Tips on avoid­ing im­pos­tor util­ity scams

Sun Sentinel Broward Edition - - VOICES & OPINION - By Sheri Givens Sheri Givens is a for­mer state util­ity con­sumer ad­vo­cate for Texas. She is au­thor of “Con­sumer’s Guide to Im­pos­tor Util­ity Scams.” She wrote this for In­sid­

Would you know how to rec­og­nize an im­pos­tor util­ity scam? If you were the vic­tim of a scam, would you know what to do or whom to call?

Na­tional Util­ity Scam Aware­ness Day on Wed­nes­day aims to in­form and em­power con­sumers to pre­vent crim­i­nals, who pre­tend to work for their elec­tric, nat­u­ral gas or wa­ter com­pany from gain­ing ac­cess to their money, prop­erty or per­sonal in­for­ma­tion.

Any­body can be a tar­get of a scam. Scam­mers tend to aim their ef­forts at our more vul­ner­a­ble pop­u­la­tions, in­clud­ing lower-in­come house­holds and el­derly in­di­vid­u­als and com­mu­ni­ties.

How do you iden­tify an im­pos­tor util­ity scam? There are a few com­mon tac­tics that scam­mers tend to use, which in­cludes phone, in-per­son and in­ter­net. Claim­ing to rep­re­sent your util­ity com­pany, scam­mers might call you on the phone threat­en­ing to shut off ser­vice, email or text you re­quest­ing fi­nan­cial or per­sonal in­for­ma­tion, or the scam­mer might knock on your door re­quir­ing pay­ment for an un­nec­es­sary ser­vice or en­try to check an in-home util­ity de­vice. These tac­tics are of­ten aimed at steal­ing your money, us­ing your per­sonal in­for­ma­tion to com­mit iden­tity theft, or rob­bing your home or busi­ness.

Scam­mers now use tech­nol­ogy to their ad­van­tage, in­clud­ing caller iden­ti­fi­ca­tion and email ad­dress spoof­ing, to make you be­lieve you are ac­tu­ally com­mu­ni­cat­ing with some­one from your util­ity com­pany. I have come across nu­mer­ous sto­ries of scam­mers fak­ing their caller ID so that it ap­pears to be a call from the vic­tim’s util­ity com­pany and send­ing emails copy­ing the util­ity com­pany’s logo, for­mat and web­site link. They have also per­fected repli­cat­ing util­ity com­pany iden­ti­fi­ca­tion badges and uni­forms.

An­other method from their crim­i­nal play­book is to call you and de­mand im­me­di­ate pay­ment, typ­i­cally by a pre­paid card bought at a nearby re­tail store, to pre­vent your elec­tric­ity, nat­u­ral gas, or wa­ter from be­ing shut off in the next 30 min­utes. They of­ten take a hos­tile tone and be­come in­creas­ingly ag­i­tated if you ask ques­tions or of­fer to call your util­ity to con­firm your ac­count in­for­ma­tion.

There are some sim­ple steps you can take to make sure crim­i­nals do not suc­ceed in tak­ing your money, be­long­ings or per­sonal in­for­ma­tion. Never buy a pre­paid card with the sole pur­pose of us­ing it to pay your util­ity com­pany. Util­ity com­pa­nies will send you sev­eral ad­vance no­tices, typ­i­cally by U.S. mail, ac­cept mul­ti­ple forms of pay­ment to set­tle your bill, and never shut off your ser­vice im­me­di­ately if your bill is delin­quent. Also, never pay a util­ity com­pany to re­con­nect your ser­vice af­ter an ex­treme weather event as they will typ­i­cally do this for no cost; how­ever, there may be a fee charged to re­con­nect your ser­vice af­ter a dis­con­nec­tion for non-pay­ment.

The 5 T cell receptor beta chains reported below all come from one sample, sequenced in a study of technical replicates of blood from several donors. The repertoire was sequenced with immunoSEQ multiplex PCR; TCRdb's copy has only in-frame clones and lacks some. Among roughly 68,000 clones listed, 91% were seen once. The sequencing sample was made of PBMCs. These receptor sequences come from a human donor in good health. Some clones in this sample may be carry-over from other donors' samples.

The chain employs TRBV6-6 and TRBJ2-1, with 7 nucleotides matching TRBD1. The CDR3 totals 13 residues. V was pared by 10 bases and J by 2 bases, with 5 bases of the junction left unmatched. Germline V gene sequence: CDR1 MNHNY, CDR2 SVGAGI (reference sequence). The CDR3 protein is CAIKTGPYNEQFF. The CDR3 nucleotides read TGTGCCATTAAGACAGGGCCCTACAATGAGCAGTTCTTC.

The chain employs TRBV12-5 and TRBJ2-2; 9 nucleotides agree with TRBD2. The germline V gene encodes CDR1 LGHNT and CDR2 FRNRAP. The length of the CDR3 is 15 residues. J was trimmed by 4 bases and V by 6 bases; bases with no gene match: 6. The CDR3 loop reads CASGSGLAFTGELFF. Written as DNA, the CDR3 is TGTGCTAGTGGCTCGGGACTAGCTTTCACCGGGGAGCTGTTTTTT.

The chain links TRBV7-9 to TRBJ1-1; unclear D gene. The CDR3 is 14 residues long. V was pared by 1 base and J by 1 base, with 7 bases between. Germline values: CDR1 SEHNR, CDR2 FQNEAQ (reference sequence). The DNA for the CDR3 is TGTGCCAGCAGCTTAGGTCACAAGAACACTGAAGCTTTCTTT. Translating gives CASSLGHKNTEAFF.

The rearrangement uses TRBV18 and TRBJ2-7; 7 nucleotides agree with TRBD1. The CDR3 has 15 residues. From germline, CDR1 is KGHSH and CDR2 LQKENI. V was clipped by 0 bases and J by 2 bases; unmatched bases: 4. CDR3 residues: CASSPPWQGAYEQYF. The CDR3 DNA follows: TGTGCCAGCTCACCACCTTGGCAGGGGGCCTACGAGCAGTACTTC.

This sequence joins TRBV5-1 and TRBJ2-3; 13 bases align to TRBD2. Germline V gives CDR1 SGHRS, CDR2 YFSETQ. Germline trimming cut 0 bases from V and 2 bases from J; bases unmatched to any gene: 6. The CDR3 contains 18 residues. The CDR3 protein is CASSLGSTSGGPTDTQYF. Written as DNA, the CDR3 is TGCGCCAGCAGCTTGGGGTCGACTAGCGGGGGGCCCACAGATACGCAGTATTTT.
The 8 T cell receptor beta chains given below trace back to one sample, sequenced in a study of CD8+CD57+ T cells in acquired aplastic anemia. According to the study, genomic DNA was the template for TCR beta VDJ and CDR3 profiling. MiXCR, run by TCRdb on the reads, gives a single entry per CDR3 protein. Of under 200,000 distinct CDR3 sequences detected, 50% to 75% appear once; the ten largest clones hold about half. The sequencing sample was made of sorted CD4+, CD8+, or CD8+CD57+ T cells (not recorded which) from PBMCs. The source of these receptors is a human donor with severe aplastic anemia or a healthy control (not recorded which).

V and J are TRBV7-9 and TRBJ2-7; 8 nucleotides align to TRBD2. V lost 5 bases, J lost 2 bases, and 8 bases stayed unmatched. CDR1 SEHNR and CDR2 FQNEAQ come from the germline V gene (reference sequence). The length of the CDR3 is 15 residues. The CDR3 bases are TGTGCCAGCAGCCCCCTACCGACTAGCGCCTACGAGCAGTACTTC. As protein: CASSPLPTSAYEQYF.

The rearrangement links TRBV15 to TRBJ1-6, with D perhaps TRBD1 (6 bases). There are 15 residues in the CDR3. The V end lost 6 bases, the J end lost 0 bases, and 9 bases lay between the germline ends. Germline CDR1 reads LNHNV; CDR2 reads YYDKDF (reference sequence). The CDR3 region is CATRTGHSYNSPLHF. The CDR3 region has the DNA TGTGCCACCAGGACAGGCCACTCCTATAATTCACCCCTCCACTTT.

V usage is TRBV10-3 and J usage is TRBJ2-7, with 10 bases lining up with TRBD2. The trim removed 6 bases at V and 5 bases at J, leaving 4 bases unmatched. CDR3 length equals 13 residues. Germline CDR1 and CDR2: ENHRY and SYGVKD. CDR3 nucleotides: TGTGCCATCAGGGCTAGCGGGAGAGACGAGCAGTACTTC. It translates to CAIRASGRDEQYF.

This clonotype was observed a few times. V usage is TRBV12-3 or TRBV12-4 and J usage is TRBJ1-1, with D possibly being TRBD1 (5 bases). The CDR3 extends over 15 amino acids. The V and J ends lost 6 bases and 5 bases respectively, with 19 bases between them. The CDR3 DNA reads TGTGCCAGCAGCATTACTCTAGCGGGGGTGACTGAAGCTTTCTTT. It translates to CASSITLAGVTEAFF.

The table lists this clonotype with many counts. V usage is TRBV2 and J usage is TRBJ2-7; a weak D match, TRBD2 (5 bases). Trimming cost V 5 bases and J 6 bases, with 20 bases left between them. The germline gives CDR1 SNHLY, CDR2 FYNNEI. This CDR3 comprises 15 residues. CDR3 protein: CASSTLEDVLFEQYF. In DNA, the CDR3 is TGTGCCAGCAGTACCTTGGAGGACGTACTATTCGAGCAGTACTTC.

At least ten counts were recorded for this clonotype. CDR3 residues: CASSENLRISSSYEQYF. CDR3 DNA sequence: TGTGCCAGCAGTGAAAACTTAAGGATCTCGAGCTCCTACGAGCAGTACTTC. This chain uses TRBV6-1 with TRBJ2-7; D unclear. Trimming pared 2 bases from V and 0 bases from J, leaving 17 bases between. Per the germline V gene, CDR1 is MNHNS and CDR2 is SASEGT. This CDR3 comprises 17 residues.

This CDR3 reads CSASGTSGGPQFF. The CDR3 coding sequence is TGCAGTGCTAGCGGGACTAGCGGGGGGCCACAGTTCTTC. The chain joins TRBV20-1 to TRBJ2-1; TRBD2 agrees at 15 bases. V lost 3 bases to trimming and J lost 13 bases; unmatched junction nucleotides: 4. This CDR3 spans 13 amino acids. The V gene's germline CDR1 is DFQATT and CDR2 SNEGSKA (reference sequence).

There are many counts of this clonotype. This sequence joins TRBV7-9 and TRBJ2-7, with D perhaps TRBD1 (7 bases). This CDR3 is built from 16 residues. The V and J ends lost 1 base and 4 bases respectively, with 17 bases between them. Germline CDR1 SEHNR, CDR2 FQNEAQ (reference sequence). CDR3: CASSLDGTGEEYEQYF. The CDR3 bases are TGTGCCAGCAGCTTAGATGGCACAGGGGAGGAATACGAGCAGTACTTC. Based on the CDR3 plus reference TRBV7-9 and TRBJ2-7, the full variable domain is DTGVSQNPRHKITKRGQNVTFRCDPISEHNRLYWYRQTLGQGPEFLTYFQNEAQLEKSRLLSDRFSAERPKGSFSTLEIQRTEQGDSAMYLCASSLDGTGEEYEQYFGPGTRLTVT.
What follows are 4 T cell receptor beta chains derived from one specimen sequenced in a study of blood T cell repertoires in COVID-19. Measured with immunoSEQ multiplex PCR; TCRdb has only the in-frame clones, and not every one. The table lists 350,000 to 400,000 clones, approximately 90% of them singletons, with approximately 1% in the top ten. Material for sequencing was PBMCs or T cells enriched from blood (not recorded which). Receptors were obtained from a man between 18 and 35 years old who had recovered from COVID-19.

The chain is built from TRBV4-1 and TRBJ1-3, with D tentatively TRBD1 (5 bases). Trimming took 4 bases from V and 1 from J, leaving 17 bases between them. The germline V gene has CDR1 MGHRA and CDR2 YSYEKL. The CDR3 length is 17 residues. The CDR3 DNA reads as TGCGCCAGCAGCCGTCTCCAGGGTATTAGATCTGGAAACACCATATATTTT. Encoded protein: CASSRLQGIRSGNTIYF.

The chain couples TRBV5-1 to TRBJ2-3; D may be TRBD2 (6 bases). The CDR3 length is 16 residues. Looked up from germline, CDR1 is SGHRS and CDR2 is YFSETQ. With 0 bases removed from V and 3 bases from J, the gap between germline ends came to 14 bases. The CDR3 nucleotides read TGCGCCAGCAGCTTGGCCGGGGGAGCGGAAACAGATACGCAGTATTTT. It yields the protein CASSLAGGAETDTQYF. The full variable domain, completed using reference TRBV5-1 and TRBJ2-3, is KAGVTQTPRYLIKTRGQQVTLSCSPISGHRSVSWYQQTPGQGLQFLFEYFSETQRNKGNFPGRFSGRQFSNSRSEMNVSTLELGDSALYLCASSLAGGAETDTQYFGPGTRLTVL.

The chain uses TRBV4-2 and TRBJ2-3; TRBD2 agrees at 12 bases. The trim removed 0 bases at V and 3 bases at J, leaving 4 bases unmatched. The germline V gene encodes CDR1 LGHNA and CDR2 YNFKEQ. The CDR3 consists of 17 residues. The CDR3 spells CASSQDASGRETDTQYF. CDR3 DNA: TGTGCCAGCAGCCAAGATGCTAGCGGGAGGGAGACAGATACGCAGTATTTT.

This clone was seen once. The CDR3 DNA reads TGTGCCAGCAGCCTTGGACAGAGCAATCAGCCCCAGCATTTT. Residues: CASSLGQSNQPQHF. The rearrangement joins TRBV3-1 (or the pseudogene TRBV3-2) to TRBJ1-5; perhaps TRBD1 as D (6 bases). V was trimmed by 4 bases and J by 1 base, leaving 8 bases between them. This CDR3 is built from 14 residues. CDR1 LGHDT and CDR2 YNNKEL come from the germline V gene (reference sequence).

Never let some­one claim­ing to be a rep­re­sen­ta­tive of a util­ity com­pany into your home with­out in­sist­ing on see­ing their iden­ti­fi­ca­tion and ver­i­fy­ing their ap­point­ment with your util­ity. Un­less you have placed a ser­vice call, typ­i­cally, a util­ity com­pany will not come to re­pair, check or in­stall some­thing in or around your home or busi­ness with­out con­tact­ing you in ad­vance. When in doubt, call your util­ity com­pany at the num­ber on your monthly bill or the util­ity com­pany’s web­site — not a num­ber pro­vided by some­one claim­ing to be with your util­ity.

Last, if you are ever asked to ap­ply for a job ei­ther in per­son or via email from a util­ity com­pany, make sure you ver­ify the job op­por­tu­nity with the util­ity com­pany. Never fill out an “ap­pli­ca­tion” with your per­sonal in­for­ma­tion with­out mak­ing sure the open po­si­tion is le­git­i­mate.

If you think you have been the tar­get of an im­pos­tor util­ity scam, con­tact your util­ity com­pany. In­for­ma­tion you pro­vide them is in­valu­able as it helps keep them up-to-date on the lat­est tac­tics scam­mers are us­ing and pro­vides them in­for­ma­tion they may share with law en­force­ment and other part­ners in help­ing shut down scams.

Scam­mers tend to aim their ef­forts at our more vul­ner­a­ble pop­u­la­tions.

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